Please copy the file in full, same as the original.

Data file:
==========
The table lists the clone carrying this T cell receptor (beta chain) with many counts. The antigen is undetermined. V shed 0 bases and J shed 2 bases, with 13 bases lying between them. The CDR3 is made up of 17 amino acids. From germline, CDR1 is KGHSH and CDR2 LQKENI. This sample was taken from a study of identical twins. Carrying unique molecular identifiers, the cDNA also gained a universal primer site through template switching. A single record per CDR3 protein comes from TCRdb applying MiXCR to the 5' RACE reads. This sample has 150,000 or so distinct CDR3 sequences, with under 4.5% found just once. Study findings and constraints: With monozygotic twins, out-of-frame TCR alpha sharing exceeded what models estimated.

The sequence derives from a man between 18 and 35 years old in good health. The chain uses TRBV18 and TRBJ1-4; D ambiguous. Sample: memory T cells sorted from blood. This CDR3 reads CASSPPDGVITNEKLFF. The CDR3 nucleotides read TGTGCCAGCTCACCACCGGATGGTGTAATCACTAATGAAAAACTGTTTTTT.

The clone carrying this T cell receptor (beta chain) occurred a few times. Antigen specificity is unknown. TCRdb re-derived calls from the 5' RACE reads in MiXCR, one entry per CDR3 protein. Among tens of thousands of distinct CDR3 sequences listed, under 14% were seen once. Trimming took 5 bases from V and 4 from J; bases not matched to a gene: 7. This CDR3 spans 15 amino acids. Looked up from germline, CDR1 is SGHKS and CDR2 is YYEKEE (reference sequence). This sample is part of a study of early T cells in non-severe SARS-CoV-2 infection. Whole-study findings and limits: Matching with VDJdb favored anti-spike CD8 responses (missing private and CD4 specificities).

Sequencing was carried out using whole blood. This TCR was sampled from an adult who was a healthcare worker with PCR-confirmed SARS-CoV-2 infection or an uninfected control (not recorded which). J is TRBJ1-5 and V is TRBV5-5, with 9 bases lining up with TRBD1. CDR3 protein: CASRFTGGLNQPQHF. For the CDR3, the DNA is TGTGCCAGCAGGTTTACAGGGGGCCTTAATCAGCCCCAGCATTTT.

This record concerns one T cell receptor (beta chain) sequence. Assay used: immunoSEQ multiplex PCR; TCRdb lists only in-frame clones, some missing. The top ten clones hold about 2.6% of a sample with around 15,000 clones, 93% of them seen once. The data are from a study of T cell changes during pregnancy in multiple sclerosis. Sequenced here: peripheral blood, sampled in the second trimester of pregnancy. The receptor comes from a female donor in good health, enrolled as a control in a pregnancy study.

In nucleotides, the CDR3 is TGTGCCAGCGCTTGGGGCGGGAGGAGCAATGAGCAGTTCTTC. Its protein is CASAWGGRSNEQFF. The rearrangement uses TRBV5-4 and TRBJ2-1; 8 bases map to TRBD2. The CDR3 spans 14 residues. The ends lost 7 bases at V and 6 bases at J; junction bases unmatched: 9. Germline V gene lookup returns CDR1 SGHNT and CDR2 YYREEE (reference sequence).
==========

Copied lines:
The table lists the clone carrying this T cell receptor (beta chain) with many counts. The antigen is undetermined. V shed 0 bases and J shed 2 bases, with 13 bases lying between them. The CDR3 is made up of 17 amino acids. From germline, CDR1 is KGHSH and CDR2 LQKENI. This sample was taken from a study of identical twins. Carrying unique molecular identifiers, the cDNA also gained a universal primer site through template switching. A single record per CDR3 protein comes from TCRdb applying MiXCR to the 5' RACE reads. This sample has 150,000 or so distinct CDR3 sequences, with under 4.5% found just once. Study findings and constraints: With monozygotic twins, out-of-frame TCR alpha sharing exceeded what models estimated.

The sequence derives from a man between 18 and 35 years old in good health. The chain uses TRBV18 and TRBJ1-4; D ambiguous. Sample: memory T cells sorted from blood. This CDR3 reads CASSPPDGVITNEKLFF. The CDR3 nucleotides read TGTGCCAGCTCACCACCGGATGGTGTAATCACTAATGAAAAACTGTTTTTT.

The clone carrying this T cell receptor (beta chain) occurred a few times. Antigen specificity is unknown. TCRdb re-derived calls from the 5' RACE reads in MiXCR, one entry per CDR3 protein. Among tens of thousands of distinct CDR3 sequences listed, under 14% were seen once. Trimming took 5 bases from V and 4 from J; bases not matched to a gene: 7. This CDR3 spans 15 amino acids. Looked up from germline, CDR1 is SGHKS and CDR2 is YYEKEE (reference sequence). This sample is part of a study of early T cells in non-severe SARS-CoV-2 infection. Whole-study findings and limits: Matching with VDJdb favored anti-spike CD8 responses (missing private and CD4 specificities).

Sequencing was carried out using whole blood. This TCR was sampled from an adult who was a healthcare worker with PCR-confirmed SARS-CoV-2 infection or an uninfected control (not recorded which). J is TRBJ1-5 and V is TRBV5-5, with 9 bases lining up with TRBD1. CDR3 protein: CASRFTGGLNQPQHF. For the CDR3, the DNA is TGTGCCAGCAGGTTTACAGGGGGCCTTAATCAGCCCCAGCATTTT.

This record concerns one T cell receptor (beta chain) sequence. Assay used: immunoSEQ multiplex PCR; TCRdb lists only in-frame clones, some missing. The top ten clones hold about 2.6% of a sample with around 15,000 clones, 93% of them seen once. The data are from a study of T cell changes during pregnancy in multiple sclerosis. Sequenced here: peripheral blood, sampled in the second trimester of pregnancy. The receptor comes from a female donor in good health, enrolled as a control in a pregnancy study.

In nucleotides, the CDR3 is TGTGCCAGCGCTTGGGGCGGGAGGAGCAATGAGCAGTTCTTC. Its protein is CASAWGGRSNEQFF. The rearrangement uses TRBV5-4 and TRBJ2-1; 8 bases map to TRBD2. The CDR3 spans 14 residues. The ends lost 7 bases at V and 6 bases at J; junction bases unmatched: 9. Germline V gene lookup returns CDR1 SGHNT and CDR2 YYREEE (reference sequence).